One of the advantages of travelling off season is the availability of accommodation. We stayed at the St. George Hotel, a magnificent Edwardian building right in the heart of Harrogate.
It was like stepping back in time, with elegant furnishings in the lobby
and a very welcoming, comfortable room.
Not only had we found a fabulous place to stay, a three-course dinner each night was included in the price. The dining room had a huge central dome with stunning leadlight.
This pic isn’t very clear but it shows the intricate detail in the ceiling and cornices.
On a sunny autumn morning, we strolled the streets of Harrogate and soaked up the history of this beautiful North Yorkshire town. Known as ‘The English Spa’ after healing waters were discovered in the 16th century, the wealthy flocked to the town for treatments. The Royal Baths, considered to be the most advanced centre for hydrotherapy in the world, opened in 1897.
The Kursaal opened six years later, the German word translates as ‘Cure Hall’. At the beginning of World War I, the theatre was renamed the Royal Hall and is now a venue for events and entertainment.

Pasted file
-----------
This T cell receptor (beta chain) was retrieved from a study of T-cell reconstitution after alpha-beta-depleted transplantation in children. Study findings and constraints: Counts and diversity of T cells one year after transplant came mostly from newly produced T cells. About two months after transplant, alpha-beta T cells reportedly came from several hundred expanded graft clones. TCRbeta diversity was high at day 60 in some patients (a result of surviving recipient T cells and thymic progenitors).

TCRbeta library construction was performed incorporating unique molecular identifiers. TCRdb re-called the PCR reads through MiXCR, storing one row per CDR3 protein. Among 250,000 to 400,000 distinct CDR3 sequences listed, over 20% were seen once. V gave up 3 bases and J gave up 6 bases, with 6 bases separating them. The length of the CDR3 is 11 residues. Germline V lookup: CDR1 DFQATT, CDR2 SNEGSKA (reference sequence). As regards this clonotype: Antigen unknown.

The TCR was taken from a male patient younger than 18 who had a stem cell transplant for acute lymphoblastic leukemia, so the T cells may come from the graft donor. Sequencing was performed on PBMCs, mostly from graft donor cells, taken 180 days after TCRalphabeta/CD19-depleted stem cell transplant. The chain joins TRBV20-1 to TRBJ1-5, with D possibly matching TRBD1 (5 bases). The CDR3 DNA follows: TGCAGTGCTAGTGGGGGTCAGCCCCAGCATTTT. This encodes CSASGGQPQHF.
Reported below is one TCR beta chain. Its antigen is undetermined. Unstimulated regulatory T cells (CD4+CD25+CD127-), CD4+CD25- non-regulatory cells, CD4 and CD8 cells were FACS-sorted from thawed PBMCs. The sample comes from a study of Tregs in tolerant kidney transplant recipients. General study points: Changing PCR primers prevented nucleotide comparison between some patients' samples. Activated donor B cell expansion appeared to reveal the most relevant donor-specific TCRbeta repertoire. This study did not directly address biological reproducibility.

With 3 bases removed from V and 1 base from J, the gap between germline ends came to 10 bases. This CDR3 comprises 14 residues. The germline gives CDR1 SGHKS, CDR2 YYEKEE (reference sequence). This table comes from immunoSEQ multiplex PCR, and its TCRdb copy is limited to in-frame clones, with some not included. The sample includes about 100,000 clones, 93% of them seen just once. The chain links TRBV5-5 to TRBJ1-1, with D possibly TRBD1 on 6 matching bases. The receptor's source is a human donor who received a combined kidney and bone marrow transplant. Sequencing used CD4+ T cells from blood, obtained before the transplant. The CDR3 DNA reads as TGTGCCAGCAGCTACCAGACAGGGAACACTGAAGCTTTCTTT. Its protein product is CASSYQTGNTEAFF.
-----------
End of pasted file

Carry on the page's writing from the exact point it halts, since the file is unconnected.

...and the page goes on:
The architecture throughout the town was spectacular and the multitude of shops were housed in fantastic buildings.
A walk through the park
brought us to the Montpellier Quarter, home to exclusive shops, cafés and art galleries.
Too early in the day to visit the Royal Pump Room Museum, it sounded like a fascinating journey into the bygone era of weird and wonderful spa treatments. Built in 1842, the octagonal structure is quite distinctive.
The Majestic Hotel certainly lives up to its name. Set in eight acres of landscaped gardens, the palatial Victorian hotel sits on a hill overlooking the town. Built in 1899, it has an interesting past with many celebrity guests, a fire in 1924, three bombings in 1940 and the subsequent loss of the massive glass Winter Garden that earned it the nickname the ‘Yorkshire Crystal Palace’.
Next time, I would like to stay at the Majestic Hotel.